Democracies are not the normal order of human civilizations. Throughout history, and even today, people are far more likely to live under monarchies, dictatorships, and authoritarian regimes than they are to be self-governed. Our democracy was inspired by an era of enlightenment that recognized the importance of individual freedom and human dignity. Maintaining it requires vigilance and direct participation when things have gone awry.
Things have gone awry. The Republican Party, the strongest political party in the country by far, has been abandoned by moderates. Congress and state legislatures have been gerrymandered so successfully that after the 2020 redistricting, Republicans may achieve a permanent majority in Congress, putting us in true danger of becoming a de facto one-party state. In the meantime, the Democrats are feuding and the plurality of voices, those who do not wish to affiliate with either of these parties, are being drowned out and held hostage by the two-party system.
Our political system is the pipeline that feeds who will run our government. If the political system is feeding unaccountable, extreme, and corrupted politicians into the government, then our government will soon become unaccountable, extreme, and corrupted too. If we wish to address the issues in the government, we must first fix how we choose the people who represent us there. The five election reforms that I am running on, and that all New Jersey Awakens candidates are pledging to adopt, can be found here. These reforms go far beyond band aid solutions- they would fundamentally alter the choices available to us and give us greater flexibility in making those choices. These would constitute a genuine political revolution.
But how do we, regular people, gain power to get these election reforms accomplished? We must disrupt the system itself.
Harvard Business Review defines disruptive innovation as:
“…a process whereby a smaller company with fewer resources is able to successfully challenge established incumbent businesses. Specifically, as incumbents focus on improving their products and services for their most demanding…customers, they…ignore the needs of others. Entrants that prove disruptive begin by successfully targeting those overlooked segments, gaining a foothold by delivering more-suitable functionality…Entrants then move upmarket, delivering the performance that incumbents’ mainstream customers require, while preserving the advantages that drove their early success.”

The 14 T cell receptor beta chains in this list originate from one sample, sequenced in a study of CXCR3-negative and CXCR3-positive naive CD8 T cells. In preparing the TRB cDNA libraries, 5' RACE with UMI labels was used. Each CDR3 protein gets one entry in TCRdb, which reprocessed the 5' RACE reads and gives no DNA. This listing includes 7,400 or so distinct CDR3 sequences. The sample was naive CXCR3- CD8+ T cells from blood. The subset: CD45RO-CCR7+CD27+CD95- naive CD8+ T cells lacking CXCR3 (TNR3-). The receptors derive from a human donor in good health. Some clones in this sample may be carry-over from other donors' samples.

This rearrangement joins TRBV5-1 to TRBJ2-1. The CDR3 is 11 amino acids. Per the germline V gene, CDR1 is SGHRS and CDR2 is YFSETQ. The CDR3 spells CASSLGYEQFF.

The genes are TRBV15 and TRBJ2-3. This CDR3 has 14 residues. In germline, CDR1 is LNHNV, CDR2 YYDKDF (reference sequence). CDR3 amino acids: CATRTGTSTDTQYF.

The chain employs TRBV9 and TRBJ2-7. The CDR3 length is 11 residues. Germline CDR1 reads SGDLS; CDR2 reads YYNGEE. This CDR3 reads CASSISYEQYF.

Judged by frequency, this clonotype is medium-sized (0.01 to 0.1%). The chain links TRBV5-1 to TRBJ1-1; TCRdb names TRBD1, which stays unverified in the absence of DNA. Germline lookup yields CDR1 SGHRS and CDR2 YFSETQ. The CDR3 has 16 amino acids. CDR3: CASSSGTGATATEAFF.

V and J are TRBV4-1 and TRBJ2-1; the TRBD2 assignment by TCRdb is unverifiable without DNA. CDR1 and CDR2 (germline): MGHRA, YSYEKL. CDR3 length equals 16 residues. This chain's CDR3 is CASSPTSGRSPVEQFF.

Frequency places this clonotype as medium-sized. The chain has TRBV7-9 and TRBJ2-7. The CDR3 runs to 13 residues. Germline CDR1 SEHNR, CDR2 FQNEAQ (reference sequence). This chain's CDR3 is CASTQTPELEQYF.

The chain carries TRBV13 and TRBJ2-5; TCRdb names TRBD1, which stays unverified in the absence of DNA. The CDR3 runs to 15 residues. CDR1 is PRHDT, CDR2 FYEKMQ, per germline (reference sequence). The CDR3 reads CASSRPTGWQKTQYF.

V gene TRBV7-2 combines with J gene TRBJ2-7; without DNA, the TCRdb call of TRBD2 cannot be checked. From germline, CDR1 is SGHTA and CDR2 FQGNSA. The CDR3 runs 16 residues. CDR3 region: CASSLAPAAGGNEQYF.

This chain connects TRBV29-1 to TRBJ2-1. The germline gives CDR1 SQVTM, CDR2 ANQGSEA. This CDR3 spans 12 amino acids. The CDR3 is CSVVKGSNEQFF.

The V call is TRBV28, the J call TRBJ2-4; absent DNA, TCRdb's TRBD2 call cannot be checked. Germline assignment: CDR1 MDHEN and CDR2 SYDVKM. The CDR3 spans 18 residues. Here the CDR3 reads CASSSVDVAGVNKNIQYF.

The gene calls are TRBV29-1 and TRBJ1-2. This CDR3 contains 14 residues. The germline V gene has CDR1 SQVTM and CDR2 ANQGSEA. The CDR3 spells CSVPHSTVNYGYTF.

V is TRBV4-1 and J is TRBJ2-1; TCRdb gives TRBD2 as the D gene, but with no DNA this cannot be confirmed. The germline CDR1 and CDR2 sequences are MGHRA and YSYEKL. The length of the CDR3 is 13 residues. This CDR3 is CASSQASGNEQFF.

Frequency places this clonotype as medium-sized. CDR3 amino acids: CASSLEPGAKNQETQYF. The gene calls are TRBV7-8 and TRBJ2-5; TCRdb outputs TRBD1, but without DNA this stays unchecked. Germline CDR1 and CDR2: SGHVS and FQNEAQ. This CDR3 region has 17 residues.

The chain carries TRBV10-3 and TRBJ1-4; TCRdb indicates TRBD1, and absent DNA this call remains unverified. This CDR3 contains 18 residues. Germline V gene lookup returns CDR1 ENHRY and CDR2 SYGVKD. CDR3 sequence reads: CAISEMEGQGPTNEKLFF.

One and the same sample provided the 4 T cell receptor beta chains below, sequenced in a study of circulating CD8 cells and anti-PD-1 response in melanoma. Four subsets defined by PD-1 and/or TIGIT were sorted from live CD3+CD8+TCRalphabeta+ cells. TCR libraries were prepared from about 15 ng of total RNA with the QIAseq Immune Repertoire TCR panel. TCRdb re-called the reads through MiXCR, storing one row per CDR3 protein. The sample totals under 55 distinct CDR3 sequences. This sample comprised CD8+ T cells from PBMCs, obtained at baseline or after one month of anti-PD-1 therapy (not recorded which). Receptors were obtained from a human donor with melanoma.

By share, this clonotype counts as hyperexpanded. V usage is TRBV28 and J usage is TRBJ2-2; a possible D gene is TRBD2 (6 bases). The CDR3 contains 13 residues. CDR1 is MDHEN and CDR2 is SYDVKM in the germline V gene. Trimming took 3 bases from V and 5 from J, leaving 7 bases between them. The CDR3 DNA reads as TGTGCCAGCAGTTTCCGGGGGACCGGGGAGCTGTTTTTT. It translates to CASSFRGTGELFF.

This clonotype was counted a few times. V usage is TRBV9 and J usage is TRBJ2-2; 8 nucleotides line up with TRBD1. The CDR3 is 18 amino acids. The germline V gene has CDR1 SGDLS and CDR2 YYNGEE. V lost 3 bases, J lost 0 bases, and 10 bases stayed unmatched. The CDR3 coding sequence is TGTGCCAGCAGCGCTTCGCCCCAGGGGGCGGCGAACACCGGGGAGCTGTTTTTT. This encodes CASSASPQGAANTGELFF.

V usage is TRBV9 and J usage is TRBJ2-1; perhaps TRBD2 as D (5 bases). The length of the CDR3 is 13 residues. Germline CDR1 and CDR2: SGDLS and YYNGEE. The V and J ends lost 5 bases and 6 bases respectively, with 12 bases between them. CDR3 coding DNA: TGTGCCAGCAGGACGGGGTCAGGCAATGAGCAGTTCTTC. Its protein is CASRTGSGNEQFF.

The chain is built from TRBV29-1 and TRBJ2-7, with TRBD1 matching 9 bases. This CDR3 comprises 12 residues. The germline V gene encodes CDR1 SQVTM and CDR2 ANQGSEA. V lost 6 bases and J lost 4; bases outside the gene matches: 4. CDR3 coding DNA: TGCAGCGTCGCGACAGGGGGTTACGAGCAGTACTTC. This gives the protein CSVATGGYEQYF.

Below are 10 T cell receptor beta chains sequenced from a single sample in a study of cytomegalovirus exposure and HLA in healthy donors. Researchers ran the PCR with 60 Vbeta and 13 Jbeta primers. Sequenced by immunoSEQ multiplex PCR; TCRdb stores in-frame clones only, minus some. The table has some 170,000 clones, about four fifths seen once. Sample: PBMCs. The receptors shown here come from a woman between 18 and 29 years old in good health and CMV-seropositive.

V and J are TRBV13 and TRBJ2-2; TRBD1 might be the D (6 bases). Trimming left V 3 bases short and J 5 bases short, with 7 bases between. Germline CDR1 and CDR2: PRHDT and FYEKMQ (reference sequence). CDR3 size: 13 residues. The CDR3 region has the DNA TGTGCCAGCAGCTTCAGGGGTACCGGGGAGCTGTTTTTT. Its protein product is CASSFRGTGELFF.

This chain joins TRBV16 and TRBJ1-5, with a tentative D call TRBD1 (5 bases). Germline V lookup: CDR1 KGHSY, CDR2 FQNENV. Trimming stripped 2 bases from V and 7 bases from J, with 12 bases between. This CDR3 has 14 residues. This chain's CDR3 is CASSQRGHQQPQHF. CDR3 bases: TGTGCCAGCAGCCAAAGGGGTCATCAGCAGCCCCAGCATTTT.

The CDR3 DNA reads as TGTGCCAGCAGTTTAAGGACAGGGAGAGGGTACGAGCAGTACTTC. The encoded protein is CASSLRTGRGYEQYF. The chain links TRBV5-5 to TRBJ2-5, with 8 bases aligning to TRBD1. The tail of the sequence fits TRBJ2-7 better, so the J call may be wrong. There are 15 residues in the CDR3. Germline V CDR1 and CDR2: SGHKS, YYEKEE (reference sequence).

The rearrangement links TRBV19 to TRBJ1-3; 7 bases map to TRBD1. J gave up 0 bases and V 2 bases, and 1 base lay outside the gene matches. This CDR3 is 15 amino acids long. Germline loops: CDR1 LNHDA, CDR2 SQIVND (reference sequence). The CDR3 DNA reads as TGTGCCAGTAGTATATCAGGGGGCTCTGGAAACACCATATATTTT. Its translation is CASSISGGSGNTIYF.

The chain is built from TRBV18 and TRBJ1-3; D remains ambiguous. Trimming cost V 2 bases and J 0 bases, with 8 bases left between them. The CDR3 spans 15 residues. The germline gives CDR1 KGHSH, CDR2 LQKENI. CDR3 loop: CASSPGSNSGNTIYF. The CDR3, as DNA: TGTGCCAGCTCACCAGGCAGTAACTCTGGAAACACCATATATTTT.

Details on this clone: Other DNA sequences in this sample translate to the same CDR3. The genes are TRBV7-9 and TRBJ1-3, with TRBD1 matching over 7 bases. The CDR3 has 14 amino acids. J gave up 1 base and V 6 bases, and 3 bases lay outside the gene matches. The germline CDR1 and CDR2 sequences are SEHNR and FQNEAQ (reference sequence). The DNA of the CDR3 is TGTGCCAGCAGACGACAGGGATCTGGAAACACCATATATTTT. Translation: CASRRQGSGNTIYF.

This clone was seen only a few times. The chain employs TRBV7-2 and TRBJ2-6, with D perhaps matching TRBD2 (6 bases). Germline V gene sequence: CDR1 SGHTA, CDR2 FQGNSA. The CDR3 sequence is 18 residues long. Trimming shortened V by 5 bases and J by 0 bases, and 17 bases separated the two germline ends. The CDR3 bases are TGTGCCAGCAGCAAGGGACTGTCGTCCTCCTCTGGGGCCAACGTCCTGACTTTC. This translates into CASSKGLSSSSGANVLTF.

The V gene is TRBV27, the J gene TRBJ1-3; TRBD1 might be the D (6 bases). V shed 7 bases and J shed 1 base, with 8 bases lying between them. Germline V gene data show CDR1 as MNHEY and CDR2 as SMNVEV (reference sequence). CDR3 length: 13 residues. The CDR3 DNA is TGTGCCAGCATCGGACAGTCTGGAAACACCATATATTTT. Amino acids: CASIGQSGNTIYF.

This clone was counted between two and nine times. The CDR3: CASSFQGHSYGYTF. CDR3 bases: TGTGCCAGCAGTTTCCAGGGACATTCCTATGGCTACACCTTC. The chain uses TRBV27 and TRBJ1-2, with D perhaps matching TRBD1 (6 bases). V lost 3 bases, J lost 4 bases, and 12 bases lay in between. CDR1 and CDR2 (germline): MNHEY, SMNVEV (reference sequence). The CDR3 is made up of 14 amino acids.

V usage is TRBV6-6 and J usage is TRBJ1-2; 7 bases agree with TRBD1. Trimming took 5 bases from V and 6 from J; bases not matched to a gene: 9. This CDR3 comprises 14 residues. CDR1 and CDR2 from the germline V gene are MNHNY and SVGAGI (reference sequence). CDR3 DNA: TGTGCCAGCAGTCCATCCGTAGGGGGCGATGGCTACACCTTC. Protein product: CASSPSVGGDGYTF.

Sound familiar? The incumbent politicians have been servicing their most demanding constituents, the ones who vote in primaries and the special interests that fund their campaigns, while neglecting the needs of the rest of us. The opening is there for candidates with fewer resources to target those being left out of the two-party system and to displace incumbents. Donald Trump’s candidacy and election disrupted the political system, but instead of enacting reforms he and the Republicans are eliminating safeguards that protect our democracy and public resources. We need to take a page from his book, but we need to elect people who are truly reform-minded.
That is why I am running.
If the political system is feeding unaccountable, extreme, and corrupted politicians into the government, then our government will soon become unaccountable, extreme, and corrupted too.Dana Wefer
I am running as a Republican for two practical reasons and two idealistic reasons.
The practical reasons are: 1) The New Jersey Democratic Party is too corrupt to give regular people like you and me a voice or platform (Phil Murphy has spent more than $10 million of his own money to try to buy the Democratic nomination, and he’ll most likely succeed), and 2) Running as an independent carries a risk of vote splitting because the Democrats and Republicans have worked together to put laws in place that prevent third party challenges to their power.
The idealistic reasons are: 1) I hope that my running as a Republican will raise awareness about the fact that across the country, most elections are decided in the Republican primary, not the general election, so we need regular people with moderate views competing and voting in those elections, and 2) I hope that my candidacy will refocus our attention away from labels and towards the candidates and issues themselves. We should not treat our politics as a team sport; our democracy is at stake. We hurt ourselves when we defend a bad candidate just because they are on the same team and we hurt ourselves when we ignore good ideas or new voices just because they are on the other side.
This is a post-partisan movement stuck within the confines of a two-party system. This movement, my candidacy, and the candidacies of the other New Jersey Awakens candidates are beyond party labels and inter-party fights. The answers to our collective problems will not be found in overly simplified platforms that are rich in buzz words, but poor in ideas. The answers are to be found in a dialogue between us all, regardless of what label you assume. We must move beyond the Democrat vs. Republican mindset and unite to preserve our democracy as People v. the System. Even if we disagree on everything else, representative democracy is our common bond, so we must work together to restore that.
Editor’s note. This column originally published on New Jersey Awakens’ website and was republished in its entirety with permission from the author. To learn more about New Jersey Awakens, visit the group’s Facebook page and website.